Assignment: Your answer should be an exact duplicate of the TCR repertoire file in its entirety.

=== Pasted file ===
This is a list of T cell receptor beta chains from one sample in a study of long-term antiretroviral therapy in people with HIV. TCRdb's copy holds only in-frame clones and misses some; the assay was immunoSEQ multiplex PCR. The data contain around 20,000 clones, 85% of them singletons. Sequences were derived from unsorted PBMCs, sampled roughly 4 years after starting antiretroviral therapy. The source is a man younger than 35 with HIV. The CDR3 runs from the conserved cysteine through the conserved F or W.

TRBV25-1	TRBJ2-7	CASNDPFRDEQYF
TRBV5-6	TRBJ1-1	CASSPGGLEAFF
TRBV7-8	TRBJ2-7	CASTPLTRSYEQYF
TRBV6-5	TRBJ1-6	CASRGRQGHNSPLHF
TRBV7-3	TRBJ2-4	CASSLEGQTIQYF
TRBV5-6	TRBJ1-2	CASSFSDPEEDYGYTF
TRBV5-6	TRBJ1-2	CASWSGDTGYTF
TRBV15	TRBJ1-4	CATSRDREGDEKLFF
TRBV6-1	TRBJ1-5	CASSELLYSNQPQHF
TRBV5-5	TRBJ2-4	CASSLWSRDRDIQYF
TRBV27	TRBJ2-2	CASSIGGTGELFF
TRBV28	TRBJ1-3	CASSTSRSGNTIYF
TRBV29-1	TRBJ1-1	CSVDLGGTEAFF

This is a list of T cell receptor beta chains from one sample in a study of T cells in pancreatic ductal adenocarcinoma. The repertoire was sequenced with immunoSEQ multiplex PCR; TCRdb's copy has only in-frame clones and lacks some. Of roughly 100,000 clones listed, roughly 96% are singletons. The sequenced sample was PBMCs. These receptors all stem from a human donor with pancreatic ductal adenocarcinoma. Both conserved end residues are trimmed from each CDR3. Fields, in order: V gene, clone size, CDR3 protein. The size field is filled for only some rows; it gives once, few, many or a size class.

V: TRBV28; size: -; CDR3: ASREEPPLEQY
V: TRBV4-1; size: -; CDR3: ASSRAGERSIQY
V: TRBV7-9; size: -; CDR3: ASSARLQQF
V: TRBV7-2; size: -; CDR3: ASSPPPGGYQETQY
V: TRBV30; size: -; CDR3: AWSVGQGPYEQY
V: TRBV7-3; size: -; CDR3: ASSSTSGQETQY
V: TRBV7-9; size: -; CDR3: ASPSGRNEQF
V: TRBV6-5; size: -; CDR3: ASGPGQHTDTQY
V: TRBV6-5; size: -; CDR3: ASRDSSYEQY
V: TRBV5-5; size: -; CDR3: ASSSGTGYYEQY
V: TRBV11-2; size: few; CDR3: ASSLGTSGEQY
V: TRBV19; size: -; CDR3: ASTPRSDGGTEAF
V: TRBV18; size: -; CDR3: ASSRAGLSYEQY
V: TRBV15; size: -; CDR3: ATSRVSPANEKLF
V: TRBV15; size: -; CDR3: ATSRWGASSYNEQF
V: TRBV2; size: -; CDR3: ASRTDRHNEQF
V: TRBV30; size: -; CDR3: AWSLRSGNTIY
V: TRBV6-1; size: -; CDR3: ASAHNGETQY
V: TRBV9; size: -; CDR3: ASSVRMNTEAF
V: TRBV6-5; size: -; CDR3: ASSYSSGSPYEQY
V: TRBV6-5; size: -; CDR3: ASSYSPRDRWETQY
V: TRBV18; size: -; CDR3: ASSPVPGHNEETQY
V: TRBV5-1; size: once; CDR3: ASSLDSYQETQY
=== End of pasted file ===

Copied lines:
This is a list of T cell receptor beta chains from one sample in a study of long-term antiretroviral therapy in people with HIV. TCRdb's copy holds only in-frame clones and misses some; the assay was immunoSEQ multiplex PCR. The data contain around 20,000 clones, 85% of them singletons. Sequences were derived from unsorted PBMCs, sampled roughly 4 years after starting antiretroviral therapy. The source is a man younger than 35 with HIV. The CDR3 runs from the conserved cysteine through the conserved F or W.

TRBV25-1	TRBJ2-7	CASNDPFRDEQYF
TRBV5-6	TRBJ1-1	CASSPGGLEAFF
TRBV7-8	TRBJ2-7	CASTPLTRSYEQYF
TRBV6-5	TRBJ1-6	CASRGRQGHNSPLHF
TRBV7-3	TRBJ2-4	CASSLEGQTIQYF
TRBV5-6	TRBJ1-2	CASSFSDPEEDYGYTF
TRBV5-6	TRBJ1-2	CASWSGDTGYTF
TRBV15	TRBJ1-4	CATSRDREGDEKLFF
TRBV6-1	TRBJ1-5	CASSELLYSNQPQHF
TRBV5-5	TRBJ2-4	CASSLWSRDRDIQYF
TRBV27	TRBJ2-2	CASSIGGTGELFF
TRBV28	TRBJ1-3	CASSTSRSGNTIYF
TRBV29-1	TRBJ1-1	CSVDLGGTEAFF

This is a list of T cell receptor beta chains from one sample in a study of T cells in pancreatic ductal adenocarcinoma. The repertoire was sequenced with immunoSEQ multiplex PCR; TCRdb's copy has only in-frame clones and lacks some. Of roughly 100,000 clones listed, roughly 96% are singletons. The sequenced sample was PBMCs. These receptors all stem from a human donor with pancreatic ductal adenocarcinoma. Both conserved end residues are trimmed from each CDR3. Fields, in order: V gene, clone size, CDR3 protein. The size field is filled for only some rows; it gives once, few, many or a size class.

V: TRBV28; size: -; CDR3: ASREEPPLEQY
V: TRBV4-1; size: -; CDR3: ASSRAGERSIQY
V: TRBV7-9; size: -; CDR3: ASSARLQQF
V: TRBV7-2; size: -; CDR3: ASSPPPGGYQETQY
V: TRBV30; size: -; CDR3: AWSVGQGPYEQY
V: TRBV7-3; size: -; CDR3: ASSSTSGQETQY
V: TRBV7-9; size: -; CDR3: ASPSGRNEQF
V: TRBV6-5; size: -; CDR3: ASGPGQHTDTQY
V: TRBV6-5; size: -; CDR3: ASRDSSYEQY
V: TRBV5-5; size: -; CDR3: ASSSGTGYYEQY
V: TRBV11-2; size: few; CDR3: ASSLGTSGEQY
V: TRBV19; size: -; CDR3: ASTPRSDGGTEAF
V: TRBV18; size: -; CDR3: ASSRAGLSYEQY
V: TRBV15; size: -; CDR3: ATSRVSPANEKLF
V: TRBV15; size: -; CDR3: ATSRWGASSYNEQF
V: TRBV2; size: -; CDR3: ASRTDRHNEQF
V: TRBV30; size: -; CDR3: AWSLRSGNTIY
V: TRBV6-1; size: -; CDR3: ASAHNGETQY
V: TRBV9; size: -; CDR3: ASSVRMNTEAF
V: TRBV6-5; size: -; CDR3: ASSYSSGSPYEQY
V: TRBV6-5; size: -; CDR3: ASSYSPRDRWETQY
V: TRBV18; size: -; CDR3: ASSPVPGHNEETQY
V: TRBV5-1; size: once; CDR3: ASSLDSYQETQY